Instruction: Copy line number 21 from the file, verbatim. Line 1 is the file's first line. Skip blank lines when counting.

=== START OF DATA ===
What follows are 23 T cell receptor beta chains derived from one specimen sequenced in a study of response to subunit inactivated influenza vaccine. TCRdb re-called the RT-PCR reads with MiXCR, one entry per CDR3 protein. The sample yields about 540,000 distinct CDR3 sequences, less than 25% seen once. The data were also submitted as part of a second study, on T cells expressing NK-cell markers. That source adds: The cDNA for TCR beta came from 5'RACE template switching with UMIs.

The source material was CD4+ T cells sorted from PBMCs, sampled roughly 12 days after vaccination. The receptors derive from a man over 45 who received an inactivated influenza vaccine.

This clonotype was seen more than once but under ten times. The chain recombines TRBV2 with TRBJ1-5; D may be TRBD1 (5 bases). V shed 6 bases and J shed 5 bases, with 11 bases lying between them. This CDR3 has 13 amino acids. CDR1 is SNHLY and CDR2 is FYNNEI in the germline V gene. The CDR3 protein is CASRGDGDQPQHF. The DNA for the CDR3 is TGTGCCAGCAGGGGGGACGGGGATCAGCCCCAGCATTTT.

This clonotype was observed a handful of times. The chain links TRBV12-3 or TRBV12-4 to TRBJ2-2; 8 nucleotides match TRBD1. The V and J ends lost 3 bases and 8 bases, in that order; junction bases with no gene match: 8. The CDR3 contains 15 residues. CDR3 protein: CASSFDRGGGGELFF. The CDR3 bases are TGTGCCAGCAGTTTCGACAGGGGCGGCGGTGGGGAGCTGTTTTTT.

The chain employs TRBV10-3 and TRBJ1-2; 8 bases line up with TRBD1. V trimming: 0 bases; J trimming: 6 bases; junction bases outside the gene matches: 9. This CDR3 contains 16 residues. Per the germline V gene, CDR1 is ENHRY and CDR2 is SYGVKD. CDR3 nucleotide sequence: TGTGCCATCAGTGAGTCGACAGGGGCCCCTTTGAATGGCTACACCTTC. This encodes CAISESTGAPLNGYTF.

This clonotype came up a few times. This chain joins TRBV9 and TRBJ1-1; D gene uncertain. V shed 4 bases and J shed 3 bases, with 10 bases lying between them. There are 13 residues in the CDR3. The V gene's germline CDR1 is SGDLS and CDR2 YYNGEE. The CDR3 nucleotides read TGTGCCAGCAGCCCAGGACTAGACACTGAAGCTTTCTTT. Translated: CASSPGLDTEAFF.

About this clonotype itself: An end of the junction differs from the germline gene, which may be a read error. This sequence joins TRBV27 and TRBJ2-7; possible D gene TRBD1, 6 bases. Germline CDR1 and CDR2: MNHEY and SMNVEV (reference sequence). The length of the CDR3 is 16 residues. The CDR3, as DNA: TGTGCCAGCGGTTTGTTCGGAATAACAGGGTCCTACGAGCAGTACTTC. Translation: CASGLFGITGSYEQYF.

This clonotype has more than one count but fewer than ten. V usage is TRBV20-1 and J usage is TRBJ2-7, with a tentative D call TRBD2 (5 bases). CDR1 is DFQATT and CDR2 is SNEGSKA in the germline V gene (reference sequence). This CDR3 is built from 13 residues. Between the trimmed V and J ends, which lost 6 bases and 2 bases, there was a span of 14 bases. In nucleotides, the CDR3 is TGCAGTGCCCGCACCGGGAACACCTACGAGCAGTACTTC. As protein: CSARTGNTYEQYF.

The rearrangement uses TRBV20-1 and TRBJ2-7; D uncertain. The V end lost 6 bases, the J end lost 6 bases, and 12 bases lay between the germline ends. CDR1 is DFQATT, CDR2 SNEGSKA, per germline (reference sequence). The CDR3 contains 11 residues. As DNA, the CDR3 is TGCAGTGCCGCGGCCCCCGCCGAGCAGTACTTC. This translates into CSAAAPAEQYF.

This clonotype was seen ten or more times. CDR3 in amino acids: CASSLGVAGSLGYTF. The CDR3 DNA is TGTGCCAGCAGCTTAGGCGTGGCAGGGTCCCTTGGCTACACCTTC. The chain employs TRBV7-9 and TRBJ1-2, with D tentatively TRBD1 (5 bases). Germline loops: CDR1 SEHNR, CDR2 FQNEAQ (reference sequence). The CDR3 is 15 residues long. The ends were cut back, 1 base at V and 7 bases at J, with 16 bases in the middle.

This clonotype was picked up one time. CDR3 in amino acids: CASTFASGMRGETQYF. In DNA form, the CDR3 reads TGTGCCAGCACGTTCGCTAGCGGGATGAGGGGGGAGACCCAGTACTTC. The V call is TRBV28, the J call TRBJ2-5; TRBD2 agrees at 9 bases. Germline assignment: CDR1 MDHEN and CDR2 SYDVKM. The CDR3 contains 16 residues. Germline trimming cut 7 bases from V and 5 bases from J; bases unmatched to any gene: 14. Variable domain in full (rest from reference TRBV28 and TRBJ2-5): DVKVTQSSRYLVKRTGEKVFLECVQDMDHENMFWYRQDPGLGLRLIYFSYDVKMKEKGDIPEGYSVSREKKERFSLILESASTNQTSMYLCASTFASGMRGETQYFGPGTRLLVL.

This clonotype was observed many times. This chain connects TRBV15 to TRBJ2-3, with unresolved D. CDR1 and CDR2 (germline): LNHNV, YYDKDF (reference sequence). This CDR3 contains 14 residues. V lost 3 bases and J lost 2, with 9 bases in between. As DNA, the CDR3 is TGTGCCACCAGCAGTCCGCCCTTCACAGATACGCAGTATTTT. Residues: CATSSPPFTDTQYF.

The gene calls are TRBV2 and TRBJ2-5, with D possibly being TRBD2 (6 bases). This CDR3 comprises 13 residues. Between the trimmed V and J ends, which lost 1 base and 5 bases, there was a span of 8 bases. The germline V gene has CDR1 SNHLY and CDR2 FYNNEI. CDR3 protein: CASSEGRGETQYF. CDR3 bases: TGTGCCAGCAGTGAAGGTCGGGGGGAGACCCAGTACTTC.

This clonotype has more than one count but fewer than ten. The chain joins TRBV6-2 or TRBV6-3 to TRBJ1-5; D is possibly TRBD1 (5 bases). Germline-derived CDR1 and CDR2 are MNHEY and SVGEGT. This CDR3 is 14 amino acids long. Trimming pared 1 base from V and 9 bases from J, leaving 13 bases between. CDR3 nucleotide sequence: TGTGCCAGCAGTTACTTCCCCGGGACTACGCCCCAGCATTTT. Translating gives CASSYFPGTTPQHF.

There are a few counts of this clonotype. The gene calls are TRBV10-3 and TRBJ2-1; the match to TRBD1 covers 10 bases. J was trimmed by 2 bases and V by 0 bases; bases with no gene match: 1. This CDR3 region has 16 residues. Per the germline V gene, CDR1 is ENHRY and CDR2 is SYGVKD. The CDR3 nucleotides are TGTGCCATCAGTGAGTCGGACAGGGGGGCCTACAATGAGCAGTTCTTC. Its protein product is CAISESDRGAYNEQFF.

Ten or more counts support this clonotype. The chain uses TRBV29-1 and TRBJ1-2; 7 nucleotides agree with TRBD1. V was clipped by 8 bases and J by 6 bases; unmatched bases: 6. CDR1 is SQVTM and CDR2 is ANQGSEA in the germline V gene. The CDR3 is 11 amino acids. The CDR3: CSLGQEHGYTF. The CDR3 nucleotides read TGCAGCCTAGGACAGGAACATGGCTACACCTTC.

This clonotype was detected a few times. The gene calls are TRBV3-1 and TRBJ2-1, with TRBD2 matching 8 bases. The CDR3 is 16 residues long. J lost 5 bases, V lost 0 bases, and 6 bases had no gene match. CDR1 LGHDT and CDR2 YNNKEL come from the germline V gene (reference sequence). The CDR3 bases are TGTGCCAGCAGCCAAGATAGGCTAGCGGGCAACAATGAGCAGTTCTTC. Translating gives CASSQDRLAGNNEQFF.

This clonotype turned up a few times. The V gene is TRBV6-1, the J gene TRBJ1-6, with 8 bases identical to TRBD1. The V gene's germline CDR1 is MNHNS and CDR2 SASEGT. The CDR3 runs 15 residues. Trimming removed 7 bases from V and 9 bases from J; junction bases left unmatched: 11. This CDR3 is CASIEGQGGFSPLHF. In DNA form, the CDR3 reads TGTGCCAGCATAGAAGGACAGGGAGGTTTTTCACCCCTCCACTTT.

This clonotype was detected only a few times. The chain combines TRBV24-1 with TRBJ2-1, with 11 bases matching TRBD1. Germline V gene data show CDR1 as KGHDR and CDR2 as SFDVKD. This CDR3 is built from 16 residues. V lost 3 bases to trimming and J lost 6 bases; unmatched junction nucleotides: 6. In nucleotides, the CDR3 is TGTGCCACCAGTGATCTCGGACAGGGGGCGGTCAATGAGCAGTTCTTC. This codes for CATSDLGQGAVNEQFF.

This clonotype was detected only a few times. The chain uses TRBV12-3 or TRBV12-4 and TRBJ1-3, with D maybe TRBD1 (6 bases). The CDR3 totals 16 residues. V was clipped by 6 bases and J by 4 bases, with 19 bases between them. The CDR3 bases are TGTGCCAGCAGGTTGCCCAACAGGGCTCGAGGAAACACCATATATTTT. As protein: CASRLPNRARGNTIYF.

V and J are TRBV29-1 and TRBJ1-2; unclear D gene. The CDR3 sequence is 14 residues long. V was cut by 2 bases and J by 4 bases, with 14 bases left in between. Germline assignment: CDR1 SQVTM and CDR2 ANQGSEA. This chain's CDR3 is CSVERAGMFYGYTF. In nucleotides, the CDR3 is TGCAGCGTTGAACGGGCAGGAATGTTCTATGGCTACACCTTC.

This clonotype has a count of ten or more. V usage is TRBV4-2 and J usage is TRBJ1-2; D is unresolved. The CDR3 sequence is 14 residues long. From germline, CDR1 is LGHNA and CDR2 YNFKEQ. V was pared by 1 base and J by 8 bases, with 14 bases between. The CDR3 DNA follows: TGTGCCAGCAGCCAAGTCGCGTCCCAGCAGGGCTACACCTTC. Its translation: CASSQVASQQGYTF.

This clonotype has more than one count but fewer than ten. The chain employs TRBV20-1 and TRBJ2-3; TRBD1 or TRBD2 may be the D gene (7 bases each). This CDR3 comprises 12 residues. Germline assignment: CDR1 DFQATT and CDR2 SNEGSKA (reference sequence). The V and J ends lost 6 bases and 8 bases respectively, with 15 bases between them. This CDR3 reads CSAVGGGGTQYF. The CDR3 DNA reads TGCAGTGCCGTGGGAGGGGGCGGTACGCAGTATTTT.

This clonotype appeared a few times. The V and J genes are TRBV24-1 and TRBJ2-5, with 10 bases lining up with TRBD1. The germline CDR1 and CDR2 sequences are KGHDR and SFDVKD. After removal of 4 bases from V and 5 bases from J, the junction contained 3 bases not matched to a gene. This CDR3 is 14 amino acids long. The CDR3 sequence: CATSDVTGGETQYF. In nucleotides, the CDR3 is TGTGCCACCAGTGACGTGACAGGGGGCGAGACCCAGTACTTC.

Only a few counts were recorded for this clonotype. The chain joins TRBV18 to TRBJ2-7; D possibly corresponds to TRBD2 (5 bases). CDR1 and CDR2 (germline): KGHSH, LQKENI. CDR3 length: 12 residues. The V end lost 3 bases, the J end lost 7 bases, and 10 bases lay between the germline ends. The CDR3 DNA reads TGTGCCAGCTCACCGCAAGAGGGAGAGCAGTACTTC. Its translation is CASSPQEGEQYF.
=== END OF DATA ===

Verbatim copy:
V and J are TRBV29-1 and TRBJ1-2; unclear D gene. The CDR3 sequence is 14 residues long. V was cut by 2 bases and J by 4 bases, with 14 bases left in between. Germline assignment: CDR1 SQVTM and CDR2 ANQGSEA. This chain's CDR3 is CSVERAGMFYGYTF. In nucleotides, the CDR3 is TGCAGCGTTGAACGGGCAGGAATGTTCTATGGCTACACCTTC.